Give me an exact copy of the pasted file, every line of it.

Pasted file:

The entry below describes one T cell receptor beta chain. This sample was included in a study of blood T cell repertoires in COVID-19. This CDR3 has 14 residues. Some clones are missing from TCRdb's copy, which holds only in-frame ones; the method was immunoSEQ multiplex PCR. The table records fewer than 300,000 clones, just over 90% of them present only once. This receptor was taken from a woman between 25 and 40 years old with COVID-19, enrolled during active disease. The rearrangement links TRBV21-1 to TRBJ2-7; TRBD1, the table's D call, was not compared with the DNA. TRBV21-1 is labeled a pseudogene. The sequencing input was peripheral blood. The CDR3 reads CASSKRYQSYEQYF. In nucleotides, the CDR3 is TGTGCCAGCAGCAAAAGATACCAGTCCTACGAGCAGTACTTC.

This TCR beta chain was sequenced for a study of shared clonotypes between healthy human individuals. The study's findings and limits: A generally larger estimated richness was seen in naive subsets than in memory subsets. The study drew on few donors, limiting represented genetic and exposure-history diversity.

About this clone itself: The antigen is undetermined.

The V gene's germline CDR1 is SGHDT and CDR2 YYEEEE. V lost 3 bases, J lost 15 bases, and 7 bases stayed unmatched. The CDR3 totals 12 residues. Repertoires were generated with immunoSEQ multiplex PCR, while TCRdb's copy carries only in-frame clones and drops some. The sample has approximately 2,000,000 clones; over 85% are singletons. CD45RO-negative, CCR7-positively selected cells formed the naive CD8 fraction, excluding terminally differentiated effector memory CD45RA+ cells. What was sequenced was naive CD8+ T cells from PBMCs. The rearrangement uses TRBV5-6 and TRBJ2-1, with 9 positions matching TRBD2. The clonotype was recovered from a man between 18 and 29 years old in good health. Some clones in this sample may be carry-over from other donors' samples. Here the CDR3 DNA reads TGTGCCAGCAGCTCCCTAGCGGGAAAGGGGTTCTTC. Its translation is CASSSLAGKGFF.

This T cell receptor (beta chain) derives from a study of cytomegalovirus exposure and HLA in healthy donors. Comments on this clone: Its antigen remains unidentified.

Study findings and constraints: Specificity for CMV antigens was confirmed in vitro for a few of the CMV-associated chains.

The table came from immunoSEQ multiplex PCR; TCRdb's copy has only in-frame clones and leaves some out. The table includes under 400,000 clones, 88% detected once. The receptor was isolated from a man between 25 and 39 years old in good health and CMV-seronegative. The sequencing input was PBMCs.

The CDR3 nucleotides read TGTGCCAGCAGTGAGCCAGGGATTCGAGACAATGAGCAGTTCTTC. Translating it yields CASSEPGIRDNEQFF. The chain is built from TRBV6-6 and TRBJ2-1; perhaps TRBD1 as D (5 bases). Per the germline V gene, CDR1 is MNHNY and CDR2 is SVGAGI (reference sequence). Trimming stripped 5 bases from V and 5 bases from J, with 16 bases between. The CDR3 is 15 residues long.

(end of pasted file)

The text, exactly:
The entry below describes one T cell receptor beta chain. This sample was included in a study of blood T cell repertoires in COVID-19. This CDR3 has 14 residues. Some clones are missing from TCRdb's copy, which holds only in-frame ones; the method was immunoSEQ multiplex PCR. The table records fewer than 300,000 clones, just over 90% of them present only once. This receptor was taken from a woman between 25 and 40 years old with COVID-19, enrolled during active disease. The rearrangement links TRBV21-1 to TRBJ2-7; TRBD1, the table's D call, was not compared with the DNA. TRBV21-1 is labeled a pseudogene. The sequencing input was peripheral blood. The CDR3 reads CASSKRYQSYEQYF. In nucleotides, the CDR3 is TGTGCCAGCAGCAAAAGATACCAGTCCTACGAGCAGTACTTC.

This TCR beta chain was sequenced for a study of shared clonotypes between healthy human individuals. The study's findings and limits: A generally larger estimated richness was seen in naive subsets than in memory subsets. The study drew on few donors, limiting represented genetic and exposure-history diversity.

About this clone itself: The antigen is undetermined.

The V gene's germline CDR1 is SGHDT and CDR2 YYEEEE. V lost 3 bases, J lost 15 bases, and 7 bases stayed unmatched. The CDR3 totals 12 residues. Repertoires were generated with immunoSEQ multiplex PCR, while TCRdb's copy carries only in-frame clones and drops some. The sample has approximately 2,000,000 clones; over 85% are singletons. CD45RO-negative, CCR7-positively selected cells formed the naive CD8 fraction, excluding terminally differentiated effector memory CD45RA+ cells. What was sequenced was naive CD8+ T cells from PBMCs. The rearrangement uses TRBV5-6 and TRBJ2-1, with 9 positions matching TRBD2. The clonotype was recovered from a man between 18 and 29 years old in good health. Some clones in this sample may be carry-over from other donors' samples. Here the CDR3 DNA reads TGTGCCAGCAGCTCCCTAGCGGGAAAGGGGTTCTTC. Its translation is CASSSLAGKGFF.

This T cell receptor (beta chain) derives from a study of cytomegalovirus exposure and HLA in healthy donors. Comments on this clone: Its antigen remains unidentified.

Study findings and constraints: Specificity for CMV antigens was confirmed in vitro for a few of the CMV-associated chains.

The table came from immunoSEQ multiplex PCR; TCRdb's copy has only in-frame clones and leaves some out. The table includes under 400,000 clones, 88% detected once. The receptor was isolated from a man between 25 and 39 years old in good health and CMV-seronegative. The sequencing input was PBMCs.

The CDR3 nucleotides read TGTGCCAGCAGTGAGCCAGGGATTCGAGACAATGAGCAGTTCTTC. Translating it yields CASSEPGIRDNEQFF. The chain is built from TRBV6-6 and TRBJ2-1; perhaps TRBD1 as D (5 bases). Per the germline V gene, CDR1 is MNHNY and CDR2 is SVGAGI (reference sequence). Trimming stripped 5 bases from V and 5 bases from J, with 16 bases between. The CDR3 is 15 residues long.